Nonprofit's fight against Bay Area sewer districts turns nasty 

Baykeeper’s campaign to compel sewer agencies to upgrade their crumbling underground pipes has been remarkably successful. The nonprofit group has pressured Bay Area agencies in Burlingame, Hillsborough, Millbrae, San Carlos, South San Francisco and elsewhere to invest in maintenance at an unprecedented rate.

But its latest target  is questioning the group’s tactics, resulting in a bizarre public spat between the agencies.

“To date, no agency that has fallen within its clutches has had the wherewithal to stand up to Baykeeper,” the West Bay Sanitation District stated in a recent ad. “West Bay expects to be the first.”

West Bay serves parts of Atherton, East Palo Alto, Menlo Park, Portola Valley, Redwood City and Woodside. When Baykeeper accused it of Clean Water Act violations for 123 spills between 2004 and 2009, the district rejected its proposed settlement. Fourteen other agencies have settled to avoid litigation.

West Bay attorney Tony Condotti said the settlement would have cost the agency “tens of millions of dollars,” not including Baykeeper’s legal expenses. So West Bay sought to have its day in court.

It also ran an unusual full-page ad in the Daily Post newspaper accusing Baykeeper of exploiting environmental regulations for monetary gain — through attorney’s fees and settlements. The ad alleged that while plaintiffs are not entitled to benefit from Clean Water Act suits, Baykeeper routinely secures huge payouts to the Rose Foundation, an Oakland advocacy group that has awarded Baykeeper at least $350,000 in grants.

Rose Foundation Executive Director Tim Little said the U.S. Department of Justice carefully vets each settlement and “strictly prohibits” the proceeds from going to Baykeeper, although settlements are often tied to Bay restoration.

“If West Bay is trying to say there is some kind of improper relationship, Baykeeper doesn’t seem to be getting a very large percentage of the grants we award,” Little said. The Foundation has given about 2 percent of its grant money to Baykeeper over the past four years.

West Bay officials say the Clean Water Act is “slanted” in favor of plaintiffs such as Baykeeper. Although citizen groups have the right to sue violators and recoup their legal fees, such lawsuits are easy pickings for Baykeeper since spills in an aging sewage system are “inevitable,” West Bay District Manager Phil Scott said.

Lila Tang, chief of the wastewater control division of the San Francisco Bay Regional Water Quality Control Board, said she “sees both sides” of the dispute.

Because her agency lacks the resources to cover all the sewage systems under its jurisdiction, it needs help from groups like Baykeeper. But expectations about spill prevention have expanded rapidly in recent decades, she noted, and the Bay Area’s 17,000 miles of sewage pipe cost about a million dollars per mile to rebuild.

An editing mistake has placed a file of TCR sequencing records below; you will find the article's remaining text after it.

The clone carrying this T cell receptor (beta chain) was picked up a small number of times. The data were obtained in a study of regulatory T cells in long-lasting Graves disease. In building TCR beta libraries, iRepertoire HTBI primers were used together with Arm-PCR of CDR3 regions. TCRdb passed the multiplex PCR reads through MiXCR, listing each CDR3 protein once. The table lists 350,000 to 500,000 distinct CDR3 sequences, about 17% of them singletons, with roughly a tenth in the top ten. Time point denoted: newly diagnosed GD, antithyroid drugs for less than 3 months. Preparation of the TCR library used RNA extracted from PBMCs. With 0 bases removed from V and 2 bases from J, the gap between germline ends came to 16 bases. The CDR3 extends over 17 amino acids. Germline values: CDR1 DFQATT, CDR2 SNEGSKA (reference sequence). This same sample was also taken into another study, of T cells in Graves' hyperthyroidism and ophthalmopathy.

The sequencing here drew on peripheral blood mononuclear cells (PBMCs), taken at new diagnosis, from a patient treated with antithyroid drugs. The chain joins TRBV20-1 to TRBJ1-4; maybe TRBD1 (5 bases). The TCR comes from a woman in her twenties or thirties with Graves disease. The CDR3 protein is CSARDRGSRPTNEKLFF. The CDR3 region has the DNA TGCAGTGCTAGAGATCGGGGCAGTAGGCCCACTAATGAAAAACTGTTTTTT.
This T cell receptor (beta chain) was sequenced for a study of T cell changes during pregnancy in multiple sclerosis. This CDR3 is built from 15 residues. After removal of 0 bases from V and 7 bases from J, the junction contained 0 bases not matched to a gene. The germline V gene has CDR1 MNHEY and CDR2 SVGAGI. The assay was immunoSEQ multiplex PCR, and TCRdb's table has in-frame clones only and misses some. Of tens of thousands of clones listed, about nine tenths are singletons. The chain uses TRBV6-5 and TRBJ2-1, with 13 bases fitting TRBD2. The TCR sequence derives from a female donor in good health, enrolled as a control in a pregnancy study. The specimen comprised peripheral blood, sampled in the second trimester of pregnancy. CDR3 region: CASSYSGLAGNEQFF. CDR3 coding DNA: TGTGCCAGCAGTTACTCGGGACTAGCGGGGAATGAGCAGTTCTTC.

Something in the water

West Bay Sanitation District’s spill record:

Year Total number of spills
2010 41
2009 49

Source: California Integrated Water Quality System Project

What’s in a spill?

Sewage spill content includes: Organic matter, fragrance chemicals, pharmaceutical products, disease-causing bacteria and viruses, toxic heavy metals like mercury.

What’s affected: Flora and fauna including 100 species of fish such as the northern anchovy and endangered steelhead, swimmers in the Bay

Source: Baykeeper

Spill defense wipes out funds

The West Bay Sanitation District has allegedly spent about $750,000 fighting Baykeeper’s lawsuit regarding 123 sewage spills.

Baykeeper attorney Jason Flanders predicts that the agency will “spend millions of dollars in legal costs fighting over their duty to prevent these sewage spills from getting into the water.”

And the district also faces fines after U.S. District Court Judge Edward Chen slapped it with penalties for 21 of the spills. Other spills are still under consideration.

“We believe our ratepayer money is better spent by putting pipe in the ground and doing maintenance, and that’s why we’re fighting this,” said West Bay District Manager Phil Scott.

Although Scott says the improvements have nothing to do with Baykeeper, last year West Bay began replacing three miles of pipe at a cost of $3 million, and will soon upsize and repair four more miles at a cost of $3.5 million.

Baykeeper says those expenditures are long overdue. It claims that between 2004 and 2009, West Bay underinvested $17.2 million on cleaning and pipe replacement, and another $1.8 million on spill prevention.

Meanwhile, it amassed a $14 million cash surplus, Flanders said.

West Bay’s spills are generally low in volume but high in number said Lila Tang, chief of the wastewater control division of the San Francisco Bay Regional Water Quality Control Board.

But Flanders said the agency has a “troubled legal history.”

In court, Flanders alleged, the district “underreported” the volume of its spills and fought liability on spills that reached local waterways. It also unsuccessfully argued that its watershed was not covered by the Clean Water Act, and that the San Francisco-based Baykeeper had no legal right to sue over spills on the Peninsula.

Flanders said West Bay employees deposed in the suit have exercised their Fifth Amendment right not to incriminate themselves. “It gives rise to an inference that there may have been criminal wrongdoing,” he said.

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Niko Kyriakou

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